Pending sales and new listings each posted their smallest declines since September.
Homebuyer demand continues to increase from its fall low point despite mortgage rates ticking up this week. Seller activity is also picking up.
Pending home sales posted their smallest decline since September during the four weeks ending February 5, falling 20% from a year earlier, and mortgage-purchase applications rose 3% from a week earlier. Redfin’s Homebuyer Demand Index–a measure of requests for tours and other services from Redfin agents–hit its highest level since September.
More homes are hitting the market to meet increasing demand; new listings dropped 17% from a year earlier, but that’s the smallest decline in over four months.
Although mortgage rates increased this week, they’re still down roughly a full percentage point from the peak they reached at the end of 2022. Rates coming down from their peak–along with home prices coming down from theirs–is the main reason buyers and sellers have started coming off the sidelines.
“By Super Bowl weekend, we usually have a good idea how a given year’s housing market will play out. But this year is anything but typical,” said Redfin Economics Research Lead Chen Zhao. “This year is more uncertain than most because the effects of last year’s rapid rate hikes are still flowing through the economy, and we’re not sure how much more the Fed will raise rates this year. So even after the Super Bowl comes and goes, we’ll be closely monitoring the Fed’s words and actions, along with inflation rates and indicators about the health of the labor market for signals that could affect homebuyer demand.”
Leading indicators of homebuying activity:
- For the week ending February 9, the average 30-year fixed mortgage rate was 6.12%, up slightly from 6.09% the prior week but down from the 2022 peak of 7.08% in November. The daily average was 6.32% on February 9, up from 5.99% a week earlier.
- Mortgage-purchase applications during the week ending February 3 increased 3% from a week earlier, seasonally adjusted. Purchase applications were down 37% from a year earlier.
- The seasonally adjusted Redfin Homebuyer Demand Index–a measure of requests for home tours and other homebuying services from Redfin agents–hit its highest level since September during the week ending February 5. It was up 21% from its October trough but down 25% from a year earlier.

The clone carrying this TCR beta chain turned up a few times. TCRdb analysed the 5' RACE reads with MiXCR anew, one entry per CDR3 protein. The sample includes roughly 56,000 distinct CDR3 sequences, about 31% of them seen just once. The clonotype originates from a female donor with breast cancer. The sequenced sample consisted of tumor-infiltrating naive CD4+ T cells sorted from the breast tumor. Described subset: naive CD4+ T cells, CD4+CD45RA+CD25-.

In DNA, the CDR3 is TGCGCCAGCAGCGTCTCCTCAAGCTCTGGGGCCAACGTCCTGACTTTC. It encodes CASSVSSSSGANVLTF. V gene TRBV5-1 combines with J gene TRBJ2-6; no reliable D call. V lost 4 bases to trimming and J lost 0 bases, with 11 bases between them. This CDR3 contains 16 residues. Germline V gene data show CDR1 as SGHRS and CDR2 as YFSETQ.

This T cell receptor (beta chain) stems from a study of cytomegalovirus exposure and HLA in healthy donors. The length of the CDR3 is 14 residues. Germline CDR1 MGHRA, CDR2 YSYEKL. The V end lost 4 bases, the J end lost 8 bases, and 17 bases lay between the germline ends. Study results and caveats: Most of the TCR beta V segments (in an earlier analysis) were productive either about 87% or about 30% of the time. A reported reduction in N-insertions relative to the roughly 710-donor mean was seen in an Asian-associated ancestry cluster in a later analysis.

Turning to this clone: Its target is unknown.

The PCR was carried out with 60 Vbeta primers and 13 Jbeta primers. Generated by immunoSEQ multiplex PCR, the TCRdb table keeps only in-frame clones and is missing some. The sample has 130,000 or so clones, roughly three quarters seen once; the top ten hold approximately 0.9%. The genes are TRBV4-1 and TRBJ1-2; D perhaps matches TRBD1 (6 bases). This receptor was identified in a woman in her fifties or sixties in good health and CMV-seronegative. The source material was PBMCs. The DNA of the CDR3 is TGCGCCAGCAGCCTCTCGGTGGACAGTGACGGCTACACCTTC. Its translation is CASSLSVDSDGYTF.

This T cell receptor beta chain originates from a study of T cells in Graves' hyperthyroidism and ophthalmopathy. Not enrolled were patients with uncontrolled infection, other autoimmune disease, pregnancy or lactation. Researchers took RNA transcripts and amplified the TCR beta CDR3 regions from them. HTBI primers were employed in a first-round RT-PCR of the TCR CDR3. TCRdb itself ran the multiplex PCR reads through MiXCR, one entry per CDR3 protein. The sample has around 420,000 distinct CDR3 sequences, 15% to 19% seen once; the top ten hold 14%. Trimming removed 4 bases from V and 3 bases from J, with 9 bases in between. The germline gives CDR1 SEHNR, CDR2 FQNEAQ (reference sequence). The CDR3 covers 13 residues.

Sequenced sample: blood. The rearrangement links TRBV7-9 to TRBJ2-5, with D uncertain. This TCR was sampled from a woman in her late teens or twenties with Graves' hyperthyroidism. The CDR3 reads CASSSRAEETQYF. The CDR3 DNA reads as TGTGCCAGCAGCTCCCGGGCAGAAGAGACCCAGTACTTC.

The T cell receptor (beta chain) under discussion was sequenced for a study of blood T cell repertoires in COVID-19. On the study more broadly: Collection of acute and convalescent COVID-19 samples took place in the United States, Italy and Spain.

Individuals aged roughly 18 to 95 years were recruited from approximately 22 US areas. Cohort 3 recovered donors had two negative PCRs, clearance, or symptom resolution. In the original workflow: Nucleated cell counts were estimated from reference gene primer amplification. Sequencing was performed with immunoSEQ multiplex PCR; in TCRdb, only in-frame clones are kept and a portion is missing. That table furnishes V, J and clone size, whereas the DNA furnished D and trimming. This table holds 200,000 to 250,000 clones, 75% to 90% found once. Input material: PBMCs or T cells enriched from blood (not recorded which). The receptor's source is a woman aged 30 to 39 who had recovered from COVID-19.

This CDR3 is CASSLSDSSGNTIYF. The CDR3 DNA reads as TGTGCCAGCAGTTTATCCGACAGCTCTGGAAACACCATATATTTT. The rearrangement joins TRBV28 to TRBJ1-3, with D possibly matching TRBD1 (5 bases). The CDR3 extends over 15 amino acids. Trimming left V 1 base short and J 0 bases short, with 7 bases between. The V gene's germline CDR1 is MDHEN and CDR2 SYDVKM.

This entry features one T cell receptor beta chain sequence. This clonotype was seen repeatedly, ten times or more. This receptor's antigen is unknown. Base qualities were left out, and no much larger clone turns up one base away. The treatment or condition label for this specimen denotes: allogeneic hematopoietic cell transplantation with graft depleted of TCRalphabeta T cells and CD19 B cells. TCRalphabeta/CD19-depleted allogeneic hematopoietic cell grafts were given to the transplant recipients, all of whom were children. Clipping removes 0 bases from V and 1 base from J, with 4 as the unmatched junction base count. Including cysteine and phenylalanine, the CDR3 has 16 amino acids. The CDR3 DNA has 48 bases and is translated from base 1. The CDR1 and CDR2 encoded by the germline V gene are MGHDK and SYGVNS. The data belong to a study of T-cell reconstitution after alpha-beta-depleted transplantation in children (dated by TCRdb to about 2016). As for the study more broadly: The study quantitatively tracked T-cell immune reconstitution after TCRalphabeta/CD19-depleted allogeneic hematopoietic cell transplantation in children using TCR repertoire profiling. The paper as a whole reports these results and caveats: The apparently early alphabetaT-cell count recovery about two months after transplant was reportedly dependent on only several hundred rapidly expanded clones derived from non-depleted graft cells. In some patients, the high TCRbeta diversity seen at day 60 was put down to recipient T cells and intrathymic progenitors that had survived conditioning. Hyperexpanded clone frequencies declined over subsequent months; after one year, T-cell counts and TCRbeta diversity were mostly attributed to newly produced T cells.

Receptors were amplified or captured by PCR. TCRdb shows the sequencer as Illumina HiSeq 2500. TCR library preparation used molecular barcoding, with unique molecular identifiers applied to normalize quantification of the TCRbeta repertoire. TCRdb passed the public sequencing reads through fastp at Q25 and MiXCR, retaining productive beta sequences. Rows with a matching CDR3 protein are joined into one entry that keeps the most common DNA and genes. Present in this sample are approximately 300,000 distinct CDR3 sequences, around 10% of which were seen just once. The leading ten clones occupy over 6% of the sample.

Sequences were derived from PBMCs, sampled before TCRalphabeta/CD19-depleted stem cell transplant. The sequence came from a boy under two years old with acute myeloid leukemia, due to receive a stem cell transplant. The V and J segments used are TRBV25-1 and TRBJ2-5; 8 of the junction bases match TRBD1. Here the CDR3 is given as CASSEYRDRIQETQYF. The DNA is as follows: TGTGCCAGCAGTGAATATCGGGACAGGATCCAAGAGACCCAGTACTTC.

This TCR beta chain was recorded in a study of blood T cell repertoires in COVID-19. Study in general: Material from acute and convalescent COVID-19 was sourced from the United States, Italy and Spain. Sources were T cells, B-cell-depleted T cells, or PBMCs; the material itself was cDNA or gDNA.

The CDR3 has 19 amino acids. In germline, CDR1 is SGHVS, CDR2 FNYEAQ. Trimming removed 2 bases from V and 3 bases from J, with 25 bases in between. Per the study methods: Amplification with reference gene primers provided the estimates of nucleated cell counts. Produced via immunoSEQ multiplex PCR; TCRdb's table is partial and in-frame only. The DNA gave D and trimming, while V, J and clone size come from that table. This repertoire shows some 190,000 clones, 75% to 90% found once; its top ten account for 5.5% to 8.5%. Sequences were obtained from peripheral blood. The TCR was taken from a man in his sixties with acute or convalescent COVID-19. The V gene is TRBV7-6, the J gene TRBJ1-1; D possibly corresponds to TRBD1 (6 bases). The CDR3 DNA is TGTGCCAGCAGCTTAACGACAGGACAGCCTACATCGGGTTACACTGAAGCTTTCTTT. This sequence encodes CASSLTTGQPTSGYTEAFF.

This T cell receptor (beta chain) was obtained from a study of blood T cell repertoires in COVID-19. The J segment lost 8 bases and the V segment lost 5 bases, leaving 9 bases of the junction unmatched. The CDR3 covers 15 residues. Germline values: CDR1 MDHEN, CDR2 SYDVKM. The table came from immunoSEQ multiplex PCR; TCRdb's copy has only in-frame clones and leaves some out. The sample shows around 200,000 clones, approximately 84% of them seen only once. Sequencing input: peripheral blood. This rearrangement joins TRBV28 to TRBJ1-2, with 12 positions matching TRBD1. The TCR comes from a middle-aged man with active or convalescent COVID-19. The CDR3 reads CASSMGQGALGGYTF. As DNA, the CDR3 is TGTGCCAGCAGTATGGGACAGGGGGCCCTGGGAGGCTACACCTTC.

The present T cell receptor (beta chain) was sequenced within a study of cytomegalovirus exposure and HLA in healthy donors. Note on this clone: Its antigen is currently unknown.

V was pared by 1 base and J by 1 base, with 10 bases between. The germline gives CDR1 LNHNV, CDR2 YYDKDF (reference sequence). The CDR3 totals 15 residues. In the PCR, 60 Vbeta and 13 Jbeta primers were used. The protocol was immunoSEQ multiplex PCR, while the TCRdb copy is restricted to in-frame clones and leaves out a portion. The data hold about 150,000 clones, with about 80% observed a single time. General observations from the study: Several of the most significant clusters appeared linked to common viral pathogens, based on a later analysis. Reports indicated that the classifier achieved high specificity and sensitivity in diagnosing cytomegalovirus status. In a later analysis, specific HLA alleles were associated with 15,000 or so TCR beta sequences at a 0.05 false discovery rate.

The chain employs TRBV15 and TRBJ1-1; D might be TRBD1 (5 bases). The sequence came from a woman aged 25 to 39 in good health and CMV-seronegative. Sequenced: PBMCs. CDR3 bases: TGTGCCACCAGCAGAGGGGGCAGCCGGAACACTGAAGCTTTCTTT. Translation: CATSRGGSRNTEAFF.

Google searches for “homes for sale” were up about 38% from their November low during the week ending February 4, but down about 23% from a year earlier.
Key housing market takeaways for 400+ U.S. metro areas:
Unless otherwise noted, the data in this report covers the four-week period ending February 5. Redfin’s weekly housing market data goes back through 2015.
Data based on homes listed and/or sold during the period:
- The median home sale price was $346,769, up 0.9% year over year.
- Median sale prices fell in 18 of the 50 most populous U.S. metros, with the biggest drops in Oakland, CA (-9.7% YoY), Austin (-6.5%), Sacramento (-5.8%), San Francisco (-4.9%), and Phoenix (-4.6%). Prices increased most in Milwaukee (12.8%), West Palm Beach, FL (12.3%), Indianapolis (10.1%), Fort Lauderdale, FL (9.8%) and Miami (8.4%).
- The median asking price of newly listed homes was $376,160, up 1.7% year over year.
- The monthly mortgage payment on the median-asking-price home was $2,376 at a 6.12% mortgage rate, the current weekly average. That’s down $131 (-5.2%) from the October peak. Monthly mortgage payments are up 25.1% ($477) from a year ago.
- Pending home sales were down 19.5% year over year, the smallest decline since September.
- Among the 50 most populous U.S. metros, pending sales fell most in Las Vegas (-58.7% YoY), Nashville (-50.6%), Phoenix (-50.1%), San Jose (-49.7%), and Austin (-48.9%). Pending sales rose in two metros: Cincinnati (31.5%) and Chicago (31.4%).
- New listings of homes for sale fell 16.5% year over year. That’s the smallest decline since September.
- New listings fell in all 50 of the most populous U.S. metros. They declined most in Oakland (-40.5%), Sacramento (-39%), San Jose (-38.1%), San Diego (-38%) and Las Vegas (-37.6%). They fell by less than 1% in Nashville, Dallas and Austin.
- Active listings (the number of homes listed for sale at any point during the period) were up 22.6% from a year earlier.
- Months of supply—a measure of the balance between supply and demand, calculated by the number of months it would take for the current inventory to sell at the current sales pace—was 4.1 months, up from 2.2 months a year earlier.
- 42% of homes that went under contract had an accepted offer within the first two weeks on the market, the highest level since July, but down from 50% a year earlier.
- Homes that sold were on the market for a median of 50 days. That’s up from 34 days a year earlier and the record low of 18 days set in May.
- 20% of homes sold above their final list price, down from 39% a year earlier and the lowest level since March 2020.
- On average, 5.4% of homes for sale each week had a price drop, up from 2.1% a year earlier.
- The average sale-to-list price ratio, which measures how close homes are selling to their final asking prices, fell to 97.7% from 100% a year earlier. That’s the lowest level since March 2020.
Refer to our metrics definition page for explanations of all the metrics used in this report.